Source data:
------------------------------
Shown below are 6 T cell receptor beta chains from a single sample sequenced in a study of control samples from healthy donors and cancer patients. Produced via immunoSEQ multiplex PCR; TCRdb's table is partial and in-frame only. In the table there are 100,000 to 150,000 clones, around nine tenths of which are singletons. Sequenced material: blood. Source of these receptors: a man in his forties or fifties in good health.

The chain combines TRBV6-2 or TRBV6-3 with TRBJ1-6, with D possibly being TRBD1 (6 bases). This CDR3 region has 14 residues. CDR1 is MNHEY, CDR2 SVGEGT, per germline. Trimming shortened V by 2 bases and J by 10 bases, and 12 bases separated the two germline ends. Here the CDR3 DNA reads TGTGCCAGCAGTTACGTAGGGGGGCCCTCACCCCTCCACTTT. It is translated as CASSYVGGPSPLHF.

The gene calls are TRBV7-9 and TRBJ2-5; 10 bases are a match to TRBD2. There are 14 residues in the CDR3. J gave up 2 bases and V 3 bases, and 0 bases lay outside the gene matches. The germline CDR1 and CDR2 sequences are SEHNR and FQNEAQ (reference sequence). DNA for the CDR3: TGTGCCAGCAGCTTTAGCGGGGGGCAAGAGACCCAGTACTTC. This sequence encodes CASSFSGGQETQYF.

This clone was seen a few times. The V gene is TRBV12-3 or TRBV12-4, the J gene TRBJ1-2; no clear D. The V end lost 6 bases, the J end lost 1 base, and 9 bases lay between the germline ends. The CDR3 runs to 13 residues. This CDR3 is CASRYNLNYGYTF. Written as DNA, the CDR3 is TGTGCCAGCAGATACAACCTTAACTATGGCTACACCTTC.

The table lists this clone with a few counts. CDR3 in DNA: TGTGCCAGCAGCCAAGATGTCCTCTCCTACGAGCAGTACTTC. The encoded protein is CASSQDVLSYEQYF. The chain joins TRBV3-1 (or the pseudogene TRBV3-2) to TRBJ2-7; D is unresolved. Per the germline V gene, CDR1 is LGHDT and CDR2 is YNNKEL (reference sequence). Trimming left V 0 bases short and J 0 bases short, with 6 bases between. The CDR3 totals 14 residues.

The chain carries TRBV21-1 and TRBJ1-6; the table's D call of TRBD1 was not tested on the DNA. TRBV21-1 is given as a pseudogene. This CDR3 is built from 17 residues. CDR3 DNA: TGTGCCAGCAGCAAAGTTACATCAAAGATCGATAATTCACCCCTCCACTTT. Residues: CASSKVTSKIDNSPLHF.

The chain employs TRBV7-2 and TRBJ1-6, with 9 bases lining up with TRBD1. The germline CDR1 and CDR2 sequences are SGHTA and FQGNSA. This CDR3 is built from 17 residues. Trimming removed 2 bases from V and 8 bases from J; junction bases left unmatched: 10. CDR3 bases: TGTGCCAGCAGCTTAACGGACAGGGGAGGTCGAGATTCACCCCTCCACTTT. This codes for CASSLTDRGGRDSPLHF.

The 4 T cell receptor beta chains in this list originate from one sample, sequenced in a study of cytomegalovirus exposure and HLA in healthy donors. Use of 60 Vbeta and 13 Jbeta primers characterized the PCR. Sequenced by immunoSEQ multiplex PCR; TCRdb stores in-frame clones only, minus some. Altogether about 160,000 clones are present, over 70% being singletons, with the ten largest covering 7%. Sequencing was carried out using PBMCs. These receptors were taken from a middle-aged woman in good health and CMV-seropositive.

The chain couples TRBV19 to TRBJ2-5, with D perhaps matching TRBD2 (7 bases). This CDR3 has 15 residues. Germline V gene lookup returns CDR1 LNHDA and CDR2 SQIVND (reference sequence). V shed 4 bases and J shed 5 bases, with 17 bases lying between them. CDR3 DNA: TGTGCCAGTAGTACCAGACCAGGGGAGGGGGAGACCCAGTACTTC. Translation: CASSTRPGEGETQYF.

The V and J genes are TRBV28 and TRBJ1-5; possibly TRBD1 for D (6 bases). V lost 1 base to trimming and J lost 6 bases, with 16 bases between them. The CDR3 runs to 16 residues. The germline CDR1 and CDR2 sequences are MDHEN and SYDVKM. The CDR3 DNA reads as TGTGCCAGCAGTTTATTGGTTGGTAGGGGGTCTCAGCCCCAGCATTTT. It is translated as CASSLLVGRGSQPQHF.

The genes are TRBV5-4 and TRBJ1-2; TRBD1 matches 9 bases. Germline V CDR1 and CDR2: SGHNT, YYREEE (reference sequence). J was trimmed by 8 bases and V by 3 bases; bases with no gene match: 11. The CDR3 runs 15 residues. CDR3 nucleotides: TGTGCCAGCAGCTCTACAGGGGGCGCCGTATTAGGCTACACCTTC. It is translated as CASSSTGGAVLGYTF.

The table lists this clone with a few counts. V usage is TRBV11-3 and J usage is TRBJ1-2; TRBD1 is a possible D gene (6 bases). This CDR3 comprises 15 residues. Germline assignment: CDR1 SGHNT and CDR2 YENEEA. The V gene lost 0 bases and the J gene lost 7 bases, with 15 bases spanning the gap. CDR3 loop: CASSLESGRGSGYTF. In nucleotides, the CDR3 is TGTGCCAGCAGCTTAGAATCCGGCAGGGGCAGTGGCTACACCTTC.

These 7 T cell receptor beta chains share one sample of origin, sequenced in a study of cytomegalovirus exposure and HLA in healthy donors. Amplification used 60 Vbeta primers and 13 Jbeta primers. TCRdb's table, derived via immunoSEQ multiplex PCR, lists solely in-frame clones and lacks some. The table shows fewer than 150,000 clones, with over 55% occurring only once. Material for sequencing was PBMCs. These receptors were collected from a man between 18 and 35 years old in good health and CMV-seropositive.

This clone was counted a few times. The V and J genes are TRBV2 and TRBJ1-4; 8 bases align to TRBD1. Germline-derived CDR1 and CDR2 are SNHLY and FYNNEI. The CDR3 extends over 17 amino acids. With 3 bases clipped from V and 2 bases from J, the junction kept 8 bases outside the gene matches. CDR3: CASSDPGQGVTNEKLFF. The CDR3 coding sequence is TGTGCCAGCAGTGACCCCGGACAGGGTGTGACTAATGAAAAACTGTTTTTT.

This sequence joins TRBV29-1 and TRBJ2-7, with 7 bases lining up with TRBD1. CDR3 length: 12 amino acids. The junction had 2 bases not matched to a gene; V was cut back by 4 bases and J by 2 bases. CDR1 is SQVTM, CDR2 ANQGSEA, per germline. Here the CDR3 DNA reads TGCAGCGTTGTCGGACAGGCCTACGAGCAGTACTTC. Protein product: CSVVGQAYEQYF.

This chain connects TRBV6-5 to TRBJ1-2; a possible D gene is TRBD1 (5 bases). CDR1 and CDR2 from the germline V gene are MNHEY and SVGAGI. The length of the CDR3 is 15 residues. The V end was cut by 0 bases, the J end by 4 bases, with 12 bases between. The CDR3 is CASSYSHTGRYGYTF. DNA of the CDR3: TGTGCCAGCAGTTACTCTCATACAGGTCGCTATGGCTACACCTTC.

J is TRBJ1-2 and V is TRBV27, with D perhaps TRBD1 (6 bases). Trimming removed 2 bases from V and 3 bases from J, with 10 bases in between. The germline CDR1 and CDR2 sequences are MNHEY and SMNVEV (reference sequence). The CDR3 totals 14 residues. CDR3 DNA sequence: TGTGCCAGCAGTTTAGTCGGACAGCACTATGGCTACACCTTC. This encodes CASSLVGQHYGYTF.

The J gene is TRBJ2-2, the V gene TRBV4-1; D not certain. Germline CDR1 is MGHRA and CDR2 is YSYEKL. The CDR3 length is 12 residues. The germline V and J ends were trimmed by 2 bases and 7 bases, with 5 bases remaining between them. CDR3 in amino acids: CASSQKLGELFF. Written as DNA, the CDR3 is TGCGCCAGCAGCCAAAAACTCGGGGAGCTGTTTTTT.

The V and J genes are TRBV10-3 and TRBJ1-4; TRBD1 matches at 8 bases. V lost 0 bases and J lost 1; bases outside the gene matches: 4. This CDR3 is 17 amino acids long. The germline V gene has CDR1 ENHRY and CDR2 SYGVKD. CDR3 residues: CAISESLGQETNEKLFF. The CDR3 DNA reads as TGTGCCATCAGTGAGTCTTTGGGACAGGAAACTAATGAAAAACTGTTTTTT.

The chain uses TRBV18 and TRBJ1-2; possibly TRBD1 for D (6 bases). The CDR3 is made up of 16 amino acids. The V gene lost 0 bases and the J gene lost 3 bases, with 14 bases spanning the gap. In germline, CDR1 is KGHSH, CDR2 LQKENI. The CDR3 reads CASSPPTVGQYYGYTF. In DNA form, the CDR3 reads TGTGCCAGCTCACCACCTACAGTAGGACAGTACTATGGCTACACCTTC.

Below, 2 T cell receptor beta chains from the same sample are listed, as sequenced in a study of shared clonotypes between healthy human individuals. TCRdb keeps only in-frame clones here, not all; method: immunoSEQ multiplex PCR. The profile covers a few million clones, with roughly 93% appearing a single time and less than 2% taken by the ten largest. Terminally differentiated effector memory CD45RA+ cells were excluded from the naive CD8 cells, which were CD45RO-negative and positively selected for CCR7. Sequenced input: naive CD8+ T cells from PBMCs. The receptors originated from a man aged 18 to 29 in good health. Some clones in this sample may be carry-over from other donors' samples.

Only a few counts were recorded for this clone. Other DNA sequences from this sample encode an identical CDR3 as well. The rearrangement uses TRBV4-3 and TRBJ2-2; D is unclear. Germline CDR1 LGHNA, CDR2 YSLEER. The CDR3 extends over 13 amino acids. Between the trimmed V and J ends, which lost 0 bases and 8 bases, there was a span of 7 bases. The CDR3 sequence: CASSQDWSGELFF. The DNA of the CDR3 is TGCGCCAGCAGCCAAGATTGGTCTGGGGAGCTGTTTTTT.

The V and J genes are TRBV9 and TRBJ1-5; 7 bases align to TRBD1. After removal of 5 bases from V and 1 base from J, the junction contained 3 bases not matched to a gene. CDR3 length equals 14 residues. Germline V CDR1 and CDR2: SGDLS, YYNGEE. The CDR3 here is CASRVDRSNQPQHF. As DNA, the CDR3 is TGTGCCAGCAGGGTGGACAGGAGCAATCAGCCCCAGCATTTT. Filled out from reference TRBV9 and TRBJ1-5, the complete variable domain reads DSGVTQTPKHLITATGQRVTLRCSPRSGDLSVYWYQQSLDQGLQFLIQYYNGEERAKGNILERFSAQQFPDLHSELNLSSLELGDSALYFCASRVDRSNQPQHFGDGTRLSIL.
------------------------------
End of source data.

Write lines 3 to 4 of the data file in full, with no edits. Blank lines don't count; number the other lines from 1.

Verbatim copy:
The gene calls are TRBV7-9 and TRBJ2-5; 10 bases are a match to TRBD2. There are 14 residues in the CDR3. J gave up 2 bases and V 3 bases, and 0 bases lay outside the gene matches. The germline CDR1 and CDR2 sequences are SEHNR and FQNEAQ (reference sequence). DNA for the CDR3: TGTGCCAGCAGCTTTAGCGGGGGGCAAGAGACCCAGTACTTC. This sequence encodes CASSFSGGQETQYF.

This clone was seen a few times. The V gene is TRBV12-3 or TRBV12-4, the J gene TRBJ1-2; no clear D. The V end lost 6 bases, the J end lost 1 base, and 9 bases lay between the germline ends. The CDR3 runs to 13 residues. This CDR3 is CASRYNLNYGYTF. Written as DNA, the CDR3 is TGTGCCAGCAGATACAACCTTAACTATGGCTACACCTTC.